Lineback by Hutchens v. Stout

Annotate this Case

339 S.E.2d 103 (1986)

Anita Douglas LINEBACK by her Guardian ad Litem, Sara L. HUTCHENS v. June Douglas STOUT.

No. 8523SC284.

Court of Appeals of North Carolina.

February 4, 1986.

*106 Zachary, Zachary & Harding by Benjamin H. Harding, Jr., Yadkinville, for petitioner.

Pettyjohn, Molitoris & Connolly by H. Glenn Pettyjohn, Winston-Salem, for respondent.

WELLS, Judge.

Respondent argues that it was the testator's intention in Article IV of his will to create a discretionary trust wherein payments to petitioner were to be in the sole discretion of the trustee and that the superior court erred in ruling to the contrary. A discretionary trust is a trust wherein the trustee is given the discretion to determine whether and to what extent to pay or apply trust income or principal to or for the benefit of a beneficiary. Bogert, The Law of Trusts and Trustees § 228 (rev. 2d ed. 1979); Scott, The Law of Trusts §§ 128.3, 155 (3d ed. 1967). Accord N.C. Gen.Stat. § 36A-115(b)(1) (1984).[1] Under a true discretionary trust, the trustee may withhold the trust income and principal altogether from the beneficiary and the beneficiary, as well as the creditors and assignees of the beneficiary, cannot compel the trustee to pay over any part of the trust funds. Bogert, supra; Scott, supra, at § 155. A trust wherein the trustee has discretion only as to the time or method of making payments to or for the benefit of the beneficiary is not a true discretionary trust. Bogert, supra; Scott, supra.

Whether a trust is a discretionary one naturally depends upon the nature of the powers conferred upon the trustee, that is, whether the powers are mandatory or discretionary, and if discretionary, the extent of the discretion afforded the trustee. In determining the nature of the powers conferred upon a trustee, we are guided by the following:

The powers of a trustee are either mandatory or discretionary. A power is mandatory when it authorizes and commands the trustee to perform some positive act.... A power is discretionary when the trustee may either exercise it *107 or refrain from exercising it, ... or when the time, or manner, or extent of its exercise is left to his discretion. [Citations omitted.]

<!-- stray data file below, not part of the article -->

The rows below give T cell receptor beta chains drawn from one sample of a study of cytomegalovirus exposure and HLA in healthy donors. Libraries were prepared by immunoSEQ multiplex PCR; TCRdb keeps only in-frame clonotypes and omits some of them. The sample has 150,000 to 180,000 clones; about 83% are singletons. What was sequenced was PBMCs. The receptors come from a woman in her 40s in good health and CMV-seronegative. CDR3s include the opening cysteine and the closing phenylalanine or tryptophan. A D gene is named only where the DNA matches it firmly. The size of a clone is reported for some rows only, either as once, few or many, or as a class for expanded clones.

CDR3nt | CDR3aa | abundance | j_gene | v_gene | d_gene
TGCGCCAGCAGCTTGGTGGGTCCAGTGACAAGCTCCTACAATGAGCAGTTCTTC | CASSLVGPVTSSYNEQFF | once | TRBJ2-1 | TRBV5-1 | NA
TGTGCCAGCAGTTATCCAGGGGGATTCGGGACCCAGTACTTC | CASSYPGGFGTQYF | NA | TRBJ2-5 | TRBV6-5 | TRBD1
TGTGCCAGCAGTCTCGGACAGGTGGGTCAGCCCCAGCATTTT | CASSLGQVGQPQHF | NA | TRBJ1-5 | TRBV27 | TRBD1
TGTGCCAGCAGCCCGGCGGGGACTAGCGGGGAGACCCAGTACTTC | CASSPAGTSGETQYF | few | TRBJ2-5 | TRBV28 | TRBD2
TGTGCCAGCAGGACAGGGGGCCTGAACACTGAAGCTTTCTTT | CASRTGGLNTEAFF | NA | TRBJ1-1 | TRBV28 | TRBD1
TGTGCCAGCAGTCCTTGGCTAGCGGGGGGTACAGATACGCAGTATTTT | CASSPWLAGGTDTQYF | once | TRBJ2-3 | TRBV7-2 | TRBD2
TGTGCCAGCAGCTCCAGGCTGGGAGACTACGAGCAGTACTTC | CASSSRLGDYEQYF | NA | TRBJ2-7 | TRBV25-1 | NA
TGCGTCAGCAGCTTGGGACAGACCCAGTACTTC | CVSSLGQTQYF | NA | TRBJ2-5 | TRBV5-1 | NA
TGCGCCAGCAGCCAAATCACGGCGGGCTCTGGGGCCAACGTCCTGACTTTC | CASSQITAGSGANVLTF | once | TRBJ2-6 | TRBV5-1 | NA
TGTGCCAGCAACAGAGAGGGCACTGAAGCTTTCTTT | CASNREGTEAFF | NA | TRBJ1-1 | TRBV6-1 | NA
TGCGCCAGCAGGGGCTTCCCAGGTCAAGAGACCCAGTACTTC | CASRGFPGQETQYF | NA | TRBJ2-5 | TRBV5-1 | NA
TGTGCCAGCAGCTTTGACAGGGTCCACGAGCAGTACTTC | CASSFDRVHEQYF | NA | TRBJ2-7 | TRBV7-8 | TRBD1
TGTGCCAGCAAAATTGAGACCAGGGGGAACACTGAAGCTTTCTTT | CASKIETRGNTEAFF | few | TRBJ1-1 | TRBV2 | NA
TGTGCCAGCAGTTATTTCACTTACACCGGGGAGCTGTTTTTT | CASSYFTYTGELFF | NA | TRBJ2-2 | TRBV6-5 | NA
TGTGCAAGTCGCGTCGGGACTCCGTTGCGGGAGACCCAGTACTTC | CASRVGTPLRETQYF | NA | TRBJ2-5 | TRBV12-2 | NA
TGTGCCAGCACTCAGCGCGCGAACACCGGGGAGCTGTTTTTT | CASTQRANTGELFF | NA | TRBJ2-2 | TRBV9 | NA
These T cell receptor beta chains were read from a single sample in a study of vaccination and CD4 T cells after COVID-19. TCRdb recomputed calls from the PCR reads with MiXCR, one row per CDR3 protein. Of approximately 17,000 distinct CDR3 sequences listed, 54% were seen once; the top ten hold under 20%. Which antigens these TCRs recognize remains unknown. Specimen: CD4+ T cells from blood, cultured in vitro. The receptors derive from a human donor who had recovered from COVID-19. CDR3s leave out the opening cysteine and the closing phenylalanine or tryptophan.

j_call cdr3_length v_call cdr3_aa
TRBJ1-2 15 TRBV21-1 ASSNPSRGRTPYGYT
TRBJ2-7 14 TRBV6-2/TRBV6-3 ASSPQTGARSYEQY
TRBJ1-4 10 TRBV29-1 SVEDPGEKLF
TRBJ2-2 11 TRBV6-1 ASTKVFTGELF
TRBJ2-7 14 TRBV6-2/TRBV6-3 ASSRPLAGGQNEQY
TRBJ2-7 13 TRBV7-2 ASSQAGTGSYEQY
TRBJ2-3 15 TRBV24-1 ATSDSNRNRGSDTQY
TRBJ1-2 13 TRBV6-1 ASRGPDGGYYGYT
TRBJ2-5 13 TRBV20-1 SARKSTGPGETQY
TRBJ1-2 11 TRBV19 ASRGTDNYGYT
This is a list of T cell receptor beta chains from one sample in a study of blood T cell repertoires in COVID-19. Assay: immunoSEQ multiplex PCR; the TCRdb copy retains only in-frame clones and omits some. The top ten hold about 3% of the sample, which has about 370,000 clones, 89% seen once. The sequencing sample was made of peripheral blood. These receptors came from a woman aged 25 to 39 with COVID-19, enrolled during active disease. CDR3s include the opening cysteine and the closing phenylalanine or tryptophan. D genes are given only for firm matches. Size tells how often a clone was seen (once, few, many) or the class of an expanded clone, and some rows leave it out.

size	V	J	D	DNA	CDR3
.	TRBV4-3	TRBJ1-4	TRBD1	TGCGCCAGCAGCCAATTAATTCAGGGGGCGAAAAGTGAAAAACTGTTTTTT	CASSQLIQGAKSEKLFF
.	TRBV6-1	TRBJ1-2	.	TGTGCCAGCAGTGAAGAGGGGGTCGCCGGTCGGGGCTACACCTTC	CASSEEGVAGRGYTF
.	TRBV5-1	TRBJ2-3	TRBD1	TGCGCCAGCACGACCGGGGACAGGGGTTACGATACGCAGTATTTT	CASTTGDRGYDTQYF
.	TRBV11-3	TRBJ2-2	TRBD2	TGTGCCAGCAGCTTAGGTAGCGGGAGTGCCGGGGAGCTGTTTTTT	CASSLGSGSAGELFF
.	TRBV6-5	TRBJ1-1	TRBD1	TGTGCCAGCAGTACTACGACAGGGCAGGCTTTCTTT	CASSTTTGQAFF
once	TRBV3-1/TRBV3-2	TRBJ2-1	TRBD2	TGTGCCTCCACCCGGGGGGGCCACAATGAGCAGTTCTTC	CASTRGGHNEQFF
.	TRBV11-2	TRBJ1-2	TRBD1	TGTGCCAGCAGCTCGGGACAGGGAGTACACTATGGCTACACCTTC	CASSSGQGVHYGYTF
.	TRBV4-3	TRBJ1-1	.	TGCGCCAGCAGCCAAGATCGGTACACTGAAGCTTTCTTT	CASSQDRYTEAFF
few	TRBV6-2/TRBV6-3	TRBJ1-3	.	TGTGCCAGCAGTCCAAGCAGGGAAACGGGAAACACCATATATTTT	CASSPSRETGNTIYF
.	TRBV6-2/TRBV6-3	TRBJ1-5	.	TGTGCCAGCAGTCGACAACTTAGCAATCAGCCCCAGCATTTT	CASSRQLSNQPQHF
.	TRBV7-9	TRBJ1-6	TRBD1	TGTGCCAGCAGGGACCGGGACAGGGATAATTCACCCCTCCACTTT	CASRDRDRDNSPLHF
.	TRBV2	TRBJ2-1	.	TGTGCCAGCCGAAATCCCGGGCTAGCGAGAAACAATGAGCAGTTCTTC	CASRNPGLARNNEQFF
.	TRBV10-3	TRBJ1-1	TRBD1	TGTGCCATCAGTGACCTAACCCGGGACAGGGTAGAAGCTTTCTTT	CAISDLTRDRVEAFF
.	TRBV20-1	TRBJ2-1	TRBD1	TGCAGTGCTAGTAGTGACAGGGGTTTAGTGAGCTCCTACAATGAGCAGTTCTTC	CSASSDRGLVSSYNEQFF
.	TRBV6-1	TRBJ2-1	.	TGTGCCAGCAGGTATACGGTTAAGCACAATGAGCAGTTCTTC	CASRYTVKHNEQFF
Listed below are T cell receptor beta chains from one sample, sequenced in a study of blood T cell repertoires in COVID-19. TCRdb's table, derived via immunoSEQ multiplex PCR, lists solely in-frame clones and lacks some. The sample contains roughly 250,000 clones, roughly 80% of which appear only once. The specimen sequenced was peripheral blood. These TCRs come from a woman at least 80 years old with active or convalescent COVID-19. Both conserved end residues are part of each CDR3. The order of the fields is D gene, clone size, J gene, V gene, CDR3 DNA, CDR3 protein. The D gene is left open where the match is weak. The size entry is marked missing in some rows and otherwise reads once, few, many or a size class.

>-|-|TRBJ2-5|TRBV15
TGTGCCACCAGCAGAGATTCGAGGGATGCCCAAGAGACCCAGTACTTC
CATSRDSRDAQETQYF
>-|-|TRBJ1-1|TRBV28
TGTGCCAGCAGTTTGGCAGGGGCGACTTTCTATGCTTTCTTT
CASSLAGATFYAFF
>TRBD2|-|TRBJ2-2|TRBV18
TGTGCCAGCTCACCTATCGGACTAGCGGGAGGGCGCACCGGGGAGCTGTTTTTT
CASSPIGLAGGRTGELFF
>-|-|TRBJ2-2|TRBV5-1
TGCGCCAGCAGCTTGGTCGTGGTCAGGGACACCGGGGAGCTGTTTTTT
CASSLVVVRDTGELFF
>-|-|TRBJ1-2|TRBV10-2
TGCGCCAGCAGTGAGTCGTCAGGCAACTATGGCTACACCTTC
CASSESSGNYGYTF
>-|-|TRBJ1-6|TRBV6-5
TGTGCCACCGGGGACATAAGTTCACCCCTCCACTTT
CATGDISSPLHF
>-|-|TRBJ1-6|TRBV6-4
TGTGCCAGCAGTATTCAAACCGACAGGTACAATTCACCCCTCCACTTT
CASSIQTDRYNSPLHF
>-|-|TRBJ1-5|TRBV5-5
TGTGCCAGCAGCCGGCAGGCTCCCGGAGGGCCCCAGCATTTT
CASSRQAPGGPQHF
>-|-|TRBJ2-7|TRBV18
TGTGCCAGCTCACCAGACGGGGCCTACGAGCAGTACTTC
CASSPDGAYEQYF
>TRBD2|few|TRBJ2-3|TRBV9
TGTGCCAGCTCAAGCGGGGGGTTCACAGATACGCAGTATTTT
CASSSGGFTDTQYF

Woodard v. Mordecai, 234 N.C. 463, 67 S.E.2d 639 (1951). The court further explained:

The court will always compel the trustee to exercise a mandatory power.... It is otherwise, however, with respect to a discretionary power. The court will not undertake to control the trustee with respect to the exercise of a discretionary power, except to prevent an abuse by him of his discretion. The trustee abuses his discretion in exercising or failing to exercise a discretionary power if he acts dishonestly, or if he acts with an improper even though not a dishonest motive, or if he fails to use his judgment, or if he acts beyond the bounds of a reasonable judgment. [Citations omitted.]


Whether a power is mandatory or discretionary depends upon the intent of the settlor as evidenced by the terms of the trust. See Bogert, supra, at § 552; Scott, supra at § 187. The intent of a settlor is determined by the language he chooses to convey his thoughts, the purposes he seeks to accomplish and the situation of the parties benefitted by the trust. Davison v. Duke University, 282 N.C. 676, 194 S.E.2d 761 (1973). Use by the settlor of words of permission or option, or reference to the discretion of the trustee, in describing the trustee's power indicates that the settlor intended that the power be discretionary, whereas use of directive or commanding language indicates that a mandatory power was intended. See Bogert, supra, at § 552. Compare Woodard v. Mordecai, supra, and First National Bank of Catawba County v. Edens, 55 N.C.App. 697, 286 S.E.2d 818 (1982) (discretionary power) with Kuykendall v. Proctor, 270 N.C. 510, 155 S.E.2d 293 (1967) (mandatory duty). Where the power is discretionary, the extent of the discretion given the trustee may be enlarged by use of adjectives such as "absolute" and "uncontrolled." Davison v. Duke University, supra.